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A Stakeholder Approach to the Ethicality of BRIC-firm Managers’ Use of Favors

Author

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  • Daniel McCarthy

    ()

  • Sheila Puffer

    ()

  • Denise Dunlap

    ()

  • Alfred Jaeger

    ()

Abstract

This article investigates the use of favors by managers of BRIC firms to accomplish business goals, the ethicality of which should be determined by the moral reasoning in these countries rather than from a developed country perspective. We define a favor as an exchange of outcomes between individuals, typically utilizing one’s connections, that is based on a commonly understood cultural tradition, with reciprocity by the receiver typically not being immediate, and its value being less than what would constitute bribery within that cultural context. This exchange normally takes place between and among members of networks, and may involve a network outsider contacted by a network insider on behalf of another insider. We see the giver and receiver of the favor, as well as network insiders and outsiders, as stakeholders. Additionally, society could also be considered to be a stakeholder since the practice of using favors generally inhibits the development of legitimate, strong formal institutions, since the use of favors in emerging economies is rooted in cultural traditions that we view as informal institutions. Furthermore, we assert that the practice of using favors can lead to bribery which harms society as a stakeholder both morally and economically. We posit that BRIC-country managers’ behaviors stem from informal, culturally based practices—jeito in Brazil, blat/sviazi in Russia, jaan-pehchaan in India, and guanxi in China. We utilize institutional theory to explain why favors are relied upon, and ISCT to support the argument that the use of favors in environments like the BRICs is generally considered ethical. Copyright Springer Science+Business Media B.V. 2012

Suggested Citation

  • Daniel McCarthy & Sheila Puffer & Denise Dunlap & Alfred Jaeger, 2012. "A Stakeholder Approach to the Ethicality of BRIC-firm Managers’ Use of Favors," Journal of Business Ethics, Springer, vol. 109(1), pages 27-38, August.
  • Handle: RePEc:kap:jbuset:v:109:y:2012:i:1:p:27-38
    DOI: 10.1007/s10551-012-1377-4
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    References listed on IDEAS

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    1. Michael C. Jensen, 2010. "Value Maximization, Stakeholder Theory, and the Corporate Objective Function," Journal of Applied Corporate Finance, Morgan Stanley, vol. 22(1), pages 32-42.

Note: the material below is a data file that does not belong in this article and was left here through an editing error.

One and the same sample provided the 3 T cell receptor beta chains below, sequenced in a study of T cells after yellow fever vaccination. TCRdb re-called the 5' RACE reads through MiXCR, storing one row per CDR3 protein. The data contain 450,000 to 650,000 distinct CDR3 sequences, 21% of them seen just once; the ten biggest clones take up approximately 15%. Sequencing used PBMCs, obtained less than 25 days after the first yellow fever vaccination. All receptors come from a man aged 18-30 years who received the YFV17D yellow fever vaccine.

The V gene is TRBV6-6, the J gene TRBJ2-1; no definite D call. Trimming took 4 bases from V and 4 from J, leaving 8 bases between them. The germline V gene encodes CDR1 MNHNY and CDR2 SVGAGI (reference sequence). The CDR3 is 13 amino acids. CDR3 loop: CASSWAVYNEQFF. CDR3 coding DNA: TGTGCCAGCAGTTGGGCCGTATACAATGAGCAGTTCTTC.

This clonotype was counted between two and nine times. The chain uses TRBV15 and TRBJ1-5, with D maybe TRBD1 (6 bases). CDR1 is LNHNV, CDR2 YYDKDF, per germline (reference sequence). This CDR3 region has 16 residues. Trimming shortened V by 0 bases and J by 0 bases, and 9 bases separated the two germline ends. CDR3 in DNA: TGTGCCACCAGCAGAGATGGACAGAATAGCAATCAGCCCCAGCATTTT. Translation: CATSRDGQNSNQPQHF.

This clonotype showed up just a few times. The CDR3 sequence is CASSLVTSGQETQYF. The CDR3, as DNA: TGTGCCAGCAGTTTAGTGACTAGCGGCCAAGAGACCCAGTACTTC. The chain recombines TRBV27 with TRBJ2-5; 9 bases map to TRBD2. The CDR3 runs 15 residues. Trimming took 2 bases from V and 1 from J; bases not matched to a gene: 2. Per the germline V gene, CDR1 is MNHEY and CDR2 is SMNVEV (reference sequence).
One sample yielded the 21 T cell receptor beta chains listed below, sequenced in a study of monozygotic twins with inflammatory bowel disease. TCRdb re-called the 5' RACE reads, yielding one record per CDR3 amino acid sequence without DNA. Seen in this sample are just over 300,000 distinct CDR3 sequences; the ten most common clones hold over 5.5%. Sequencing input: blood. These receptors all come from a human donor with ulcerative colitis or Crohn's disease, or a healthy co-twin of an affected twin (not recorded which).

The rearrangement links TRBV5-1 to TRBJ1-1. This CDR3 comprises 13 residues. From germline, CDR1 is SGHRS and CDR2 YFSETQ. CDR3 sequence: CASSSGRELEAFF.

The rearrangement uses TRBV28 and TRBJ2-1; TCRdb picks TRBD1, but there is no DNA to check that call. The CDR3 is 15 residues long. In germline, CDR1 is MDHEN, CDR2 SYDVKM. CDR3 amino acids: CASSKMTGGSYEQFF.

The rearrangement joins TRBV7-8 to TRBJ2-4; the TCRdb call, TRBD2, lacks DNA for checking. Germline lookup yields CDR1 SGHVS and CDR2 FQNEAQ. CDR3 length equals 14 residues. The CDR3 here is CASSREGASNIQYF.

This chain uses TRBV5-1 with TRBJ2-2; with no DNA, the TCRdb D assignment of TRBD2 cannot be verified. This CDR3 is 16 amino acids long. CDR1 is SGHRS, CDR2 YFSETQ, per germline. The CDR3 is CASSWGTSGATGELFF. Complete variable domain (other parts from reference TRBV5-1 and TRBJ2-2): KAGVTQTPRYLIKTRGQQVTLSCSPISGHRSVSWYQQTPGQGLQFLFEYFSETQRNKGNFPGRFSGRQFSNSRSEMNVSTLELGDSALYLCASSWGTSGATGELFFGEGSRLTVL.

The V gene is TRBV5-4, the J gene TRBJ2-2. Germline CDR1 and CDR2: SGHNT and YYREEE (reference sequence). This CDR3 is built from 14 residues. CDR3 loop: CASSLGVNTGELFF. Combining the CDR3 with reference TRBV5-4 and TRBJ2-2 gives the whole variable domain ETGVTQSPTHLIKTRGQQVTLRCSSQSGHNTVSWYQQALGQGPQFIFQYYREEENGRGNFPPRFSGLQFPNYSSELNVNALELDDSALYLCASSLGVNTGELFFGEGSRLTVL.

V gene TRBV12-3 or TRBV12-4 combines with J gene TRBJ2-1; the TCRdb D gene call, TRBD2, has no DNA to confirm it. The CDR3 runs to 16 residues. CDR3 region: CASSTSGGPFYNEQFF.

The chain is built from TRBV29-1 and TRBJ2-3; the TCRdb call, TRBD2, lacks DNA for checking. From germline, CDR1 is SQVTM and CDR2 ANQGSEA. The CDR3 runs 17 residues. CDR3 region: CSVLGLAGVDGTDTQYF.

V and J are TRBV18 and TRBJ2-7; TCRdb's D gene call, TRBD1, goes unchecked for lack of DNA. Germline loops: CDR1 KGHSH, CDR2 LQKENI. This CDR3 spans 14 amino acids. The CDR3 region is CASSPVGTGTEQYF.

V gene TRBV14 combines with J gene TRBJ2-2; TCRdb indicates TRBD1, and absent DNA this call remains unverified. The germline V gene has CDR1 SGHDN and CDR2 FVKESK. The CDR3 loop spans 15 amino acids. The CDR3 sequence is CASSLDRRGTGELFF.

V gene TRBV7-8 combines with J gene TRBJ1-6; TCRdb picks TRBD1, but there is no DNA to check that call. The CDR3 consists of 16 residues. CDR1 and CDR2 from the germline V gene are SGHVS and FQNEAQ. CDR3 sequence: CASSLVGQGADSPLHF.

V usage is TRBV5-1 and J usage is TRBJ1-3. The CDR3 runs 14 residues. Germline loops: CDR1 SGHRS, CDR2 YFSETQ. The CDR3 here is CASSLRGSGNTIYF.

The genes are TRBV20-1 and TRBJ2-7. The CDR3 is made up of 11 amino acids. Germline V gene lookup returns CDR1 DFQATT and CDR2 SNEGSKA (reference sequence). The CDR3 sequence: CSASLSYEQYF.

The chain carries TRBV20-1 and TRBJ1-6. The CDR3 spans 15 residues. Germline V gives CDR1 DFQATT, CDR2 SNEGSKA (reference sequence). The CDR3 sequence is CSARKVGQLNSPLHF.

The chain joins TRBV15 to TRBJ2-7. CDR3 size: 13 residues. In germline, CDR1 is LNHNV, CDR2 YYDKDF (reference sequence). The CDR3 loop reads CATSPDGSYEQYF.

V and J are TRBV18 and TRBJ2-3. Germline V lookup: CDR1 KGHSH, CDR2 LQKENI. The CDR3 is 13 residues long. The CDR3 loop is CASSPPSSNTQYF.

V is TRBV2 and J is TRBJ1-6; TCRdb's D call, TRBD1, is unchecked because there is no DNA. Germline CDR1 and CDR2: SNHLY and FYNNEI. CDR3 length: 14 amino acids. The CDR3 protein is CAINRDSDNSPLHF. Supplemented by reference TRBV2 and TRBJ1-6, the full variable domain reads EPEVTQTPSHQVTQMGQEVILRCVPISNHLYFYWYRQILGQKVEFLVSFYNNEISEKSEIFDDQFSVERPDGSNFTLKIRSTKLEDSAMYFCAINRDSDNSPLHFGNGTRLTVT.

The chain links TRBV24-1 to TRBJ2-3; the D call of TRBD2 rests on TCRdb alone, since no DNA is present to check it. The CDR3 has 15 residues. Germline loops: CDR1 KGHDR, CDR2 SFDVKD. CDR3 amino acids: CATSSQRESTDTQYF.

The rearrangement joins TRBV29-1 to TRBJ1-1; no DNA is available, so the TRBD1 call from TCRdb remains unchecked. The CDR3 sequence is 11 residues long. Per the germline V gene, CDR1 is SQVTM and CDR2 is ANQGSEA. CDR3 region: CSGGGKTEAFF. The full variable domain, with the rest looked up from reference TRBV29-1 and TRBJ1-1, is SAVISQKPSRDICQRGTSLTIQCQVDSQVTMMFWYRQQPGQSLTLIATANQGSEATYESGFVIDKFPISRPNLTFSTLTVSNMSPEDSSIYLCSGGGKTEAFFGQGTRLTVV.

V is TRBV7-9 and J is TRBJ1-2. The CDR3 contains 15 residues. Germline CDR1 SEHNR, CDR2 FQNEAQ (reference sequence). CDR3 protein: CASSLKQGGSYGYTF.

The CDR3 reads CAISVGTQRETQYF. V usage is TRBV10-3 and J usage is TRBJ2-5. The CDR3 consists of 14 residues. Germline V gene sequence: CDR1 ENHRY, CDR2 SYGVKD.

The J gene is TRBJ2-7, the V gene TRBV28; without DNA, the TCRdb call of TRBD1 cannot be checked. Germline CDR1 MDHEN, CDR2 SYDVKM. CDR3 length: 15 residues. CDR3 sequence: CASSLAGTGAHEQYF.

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    Citations

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    Cited by:

    1. Edmund Byrne, 2014. "Towards Enforceable Bans on Illicit Businesses: From Moral Relativism to Human Rights," Journal of Business Ethics, Springer, vol. 119(1), pages 119-130, January.
    2. repec:spr:manint:v:57:y:2017:i:3:d:10.1007_s11575-016-0295-6 is not listed on IDEAS
    3. Sheila Puffer & Daniel McCarthy & Alfred Jaeger & Denise Dunlap, 2013. "The use of favors by emerging market managers: Facilitator or inhibitor of international expansion?," Asia Pacific Journal of Management, Springer, vol. 30(2), pages 327-349, June.
    4. Xuan Bai & Jeanine Chang, 2015. "Corporate social responsibility and firm performance: The mediating role of marketing competence and the moderating role of market environment," Asia Pacific Journal of Management, Springer, vol. 32(2), pages 505-530, June.
    5. Charlotte Karam & David Ralston & Carolyn Egri & Arif Butt & Narasimhan Srinivasan & Ping Fu & Chay Lee & Yong-lin Moon & Yongjuan Li & Mahfooz Ansari & Christine Kuo & Vu Hung & Andre Pekerti & Phili, 2013. "Perceptions of the ethicality of favors at work in Asia: An 11-society assessment," Asia Pacific Journal of Management, Springer, vol. 30(2), pages 373-408, June.
    6. Sheila Puffer & Daniel McCarthy & Mike Peng, 2013. "Managing favors in a global economy," Asia Pacific Journal of Management, Springer, vol. 30(2), pages 321-326, June.
    7. Berger, Ron & Silbiger, Avi & Herstein, Ram & Barnes, Bradley R., 2015. "Analyzing business-to-business relationships in an Arab context," Journal of World Business, Elsevier, vol. 50(3), pages 454-464.

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